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Old 06-11-2014, 11:55 AM   #1
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Anchor a gazebo without drilling into concrete


We have a 10x12 canvas top gazebo with a steel frame. My husband refuses to drill into the newly pour concrete slab.
I was thinking we could anchor it down by using 35 pound concrete planters filled with play sand and river rock, and topping it with 3 inch think flagstone pieces. Maybe even put sand inside the bottom 1/3 of the hollow gazebo legs. This would probably bring the weigh to around 100 pounds per leg. Felt confident this would work. But … Last night it stormed and I heard the wind ripping across the house. Maybe 30 mph winds. I fear 100 pounds per leg wouldn’t be enough. Neighbor has the same one bolted down to concrete and it was fine. Cant make a mistake because if this thing breaks free it will end up in the pool tearing the new pool liner $$$$.
How much weight would be enough? Other ideas on how to weigh it down?
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Old 06-11-2014, 12:06 PM   #2
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That thing is an air-foil just waiting to launch to a cross-town destination. I think I would be drilling the concrete.
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Old 06-11-2014, 12:13 PM   #3
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Quote:
Originally Posted by diynonstop View Post
We have a 10x12 canvas top gazebo with a steel frame. My husband refuses to drill into the newly pour concrete slab.
I was thinking we could anchor it down by using 35 pound concrete planters filled with play sand and river rock, and topping it with 3 inch think flagstone pieces. Maybe even put sand inside the bottom 1/3 of the hollow gazebo legs. This would probably bring the weigh to around 100 pounds per leg. Felt confident this would work. But … Last night it stormed and I heard the wind ripping across the house. Maybe 30 mph winds. I fear 100 pounds per leg wouldn’t be enough. Neighbor has the same one bolted down to concrete and it was fine. Cant make a mistake because if this thing breaks free it will end up in the pool tearing the new pool liner $$$$.
How much weight would be enough? Other ideas on how to weigh it down?
Maybe he is waiting until the concrete cures some more.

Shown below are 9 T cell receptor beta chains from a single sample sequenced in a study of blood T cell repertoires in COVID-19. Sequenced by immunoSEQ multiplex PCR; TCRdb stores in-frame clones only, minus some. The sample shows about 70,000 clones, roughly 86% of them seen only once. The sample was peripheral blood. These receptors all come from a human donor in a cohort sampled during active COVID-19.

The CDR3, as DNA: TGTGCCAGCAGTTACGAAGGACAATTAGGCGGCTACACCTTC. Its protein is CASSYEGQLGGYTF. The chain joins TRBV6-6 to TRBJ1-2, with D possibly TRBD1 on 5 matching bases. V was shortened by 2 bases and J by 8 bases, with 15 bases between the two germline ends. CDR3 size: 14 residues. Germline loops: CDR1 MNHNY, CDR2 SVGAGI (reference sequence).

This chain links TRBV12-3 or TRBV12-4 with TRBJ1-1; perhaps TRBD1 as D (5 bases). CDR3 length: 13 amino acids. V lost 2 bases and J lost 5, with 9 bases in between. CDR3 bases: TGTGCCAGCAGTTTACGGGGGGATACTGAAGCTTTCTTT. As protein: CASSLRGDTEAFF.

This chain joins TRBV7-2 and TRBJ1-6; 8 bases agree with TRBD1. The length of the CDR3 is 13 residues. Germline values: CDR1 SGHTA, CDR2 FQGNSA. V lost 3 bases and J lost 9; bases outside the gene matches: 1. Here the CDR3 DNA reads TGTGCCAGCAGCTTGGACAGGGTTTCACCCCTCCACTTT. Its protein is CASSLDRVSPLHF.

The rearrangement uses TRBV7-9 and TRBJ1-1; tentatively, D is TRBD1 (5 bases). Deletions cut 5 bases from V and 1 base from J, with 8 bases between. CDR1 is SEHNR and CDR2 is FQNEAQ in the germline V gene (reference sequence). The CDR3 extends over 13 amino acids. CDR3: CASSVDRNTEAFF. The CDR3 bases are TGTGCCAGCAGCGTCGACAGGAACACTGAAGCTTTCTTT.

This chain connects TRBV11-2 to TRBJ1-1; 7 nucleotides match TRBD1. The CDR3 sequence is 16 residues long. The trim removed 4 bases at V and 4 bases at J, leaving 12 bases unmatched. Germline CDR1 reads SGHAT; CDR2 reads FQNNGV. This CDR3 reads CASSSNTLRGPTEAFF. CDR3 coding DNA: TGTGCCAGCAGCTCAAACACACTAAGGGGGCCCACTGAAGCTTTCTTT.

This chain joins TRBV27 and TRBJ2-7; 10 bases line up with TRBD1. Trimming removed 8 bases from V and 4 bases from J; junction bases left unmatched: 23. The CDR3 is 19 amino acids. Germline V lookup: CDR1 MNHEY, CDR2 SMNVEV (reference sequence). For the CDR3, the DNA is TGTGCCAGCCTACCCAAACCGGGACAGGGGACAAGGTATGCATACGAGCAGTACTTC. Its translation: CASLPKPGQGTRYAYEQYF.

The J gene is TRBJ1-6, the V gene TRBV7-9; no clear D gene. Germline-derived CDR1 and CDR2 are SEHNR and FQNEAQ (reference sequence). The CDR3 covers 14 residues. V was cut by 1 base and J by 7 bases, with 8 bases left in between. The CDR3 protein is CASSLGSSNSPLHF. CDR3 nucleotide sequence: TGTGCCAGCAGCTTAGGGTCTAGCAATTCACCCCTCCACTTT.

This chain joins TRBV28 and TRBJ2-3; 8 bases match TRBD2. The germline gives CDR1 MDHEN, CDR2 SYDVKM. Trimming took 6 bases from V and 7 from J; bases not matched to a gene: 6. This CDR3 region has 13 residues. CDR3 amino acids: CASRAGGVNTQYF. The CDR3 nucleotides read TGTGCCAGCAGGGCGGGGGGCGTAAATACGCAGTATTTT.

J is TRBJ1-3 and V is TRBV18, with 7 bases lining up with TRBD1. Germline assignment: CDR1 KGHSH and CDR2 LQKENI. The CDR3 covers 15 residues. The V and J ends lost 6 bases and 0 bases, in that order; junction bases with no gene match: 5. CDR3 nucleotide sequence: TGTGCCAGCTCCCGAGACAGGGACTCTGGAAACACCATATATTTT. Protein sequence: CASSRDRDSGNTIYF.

Mother nature can get very angry sometimes.
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Old 06-11-2014, 12:24 PM   #4
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Can we see some pictures? You may be able to run some wire rope from the top of the gazebo and tie it down to some steel ground screws or posts set in the ground with cement. Is there space close to the gazebo you can dig in?
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Old 06-12-2014, 08:35 AM   #5
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Tell him that that structure is a liability waiting for a lawsuit. Short anchor in the slab will not resist long term movements and upward wind thrust.
It may work if you can move the legs into a planter, fill 12" with concrete then fill with gravel. Drill holes in the sides for drain.
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Old 07-14-2014, 05:20 PM   #6
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Thanks for the advice! So I ended up letting him have his way. We used HEAVY concrete planters, filled with concrete and topped with river rock. Guessing around 150 pounds on each leg. It stormed the other day - Super storm winds and rain from every direction and hail... I ran out and closed the curtains on the gazebo. With the curtains closed it held. With the curtains open, I believe it would have moved.
All I got to say is, I will never leave the house and forget to zip up that gazebo. It won't be my fault if it moves.
Heres a picture.
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Old 07-14-2014, 07:39 PM   #7
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I had a 1200 gallon polyethylene storage tank sitting on my driveway for a month.. It was about 6 feet in diameter and about 7-1/2 feet tall.. It weighs about 150 lbs empty and wasn't anchored to anything at all.

We had 50 to 60 mph winds and it never moved an inch... The round shape causes a high pressure zone on the down wind side that pushes back...

Closing your windows on your gazebo is probably what saved it.
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Old 06-05-2017, 11:50 AM   #8
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Re: Anchor a gazebo without drilling into concrete


update. The planters have worked ONLY because I keep it gazebo zipped up when not in use. After a really bad storm I can see where it has moved 1 or 2 inches. We had to replace the canvas after 3 years because it shredded during a storm.
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Old 06-05-2017, 01:19 PM   #9
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Re: Anchor a gazebo without drilling into concrete


I had one of those. The anchoring held fine, the wind bent the frame over.
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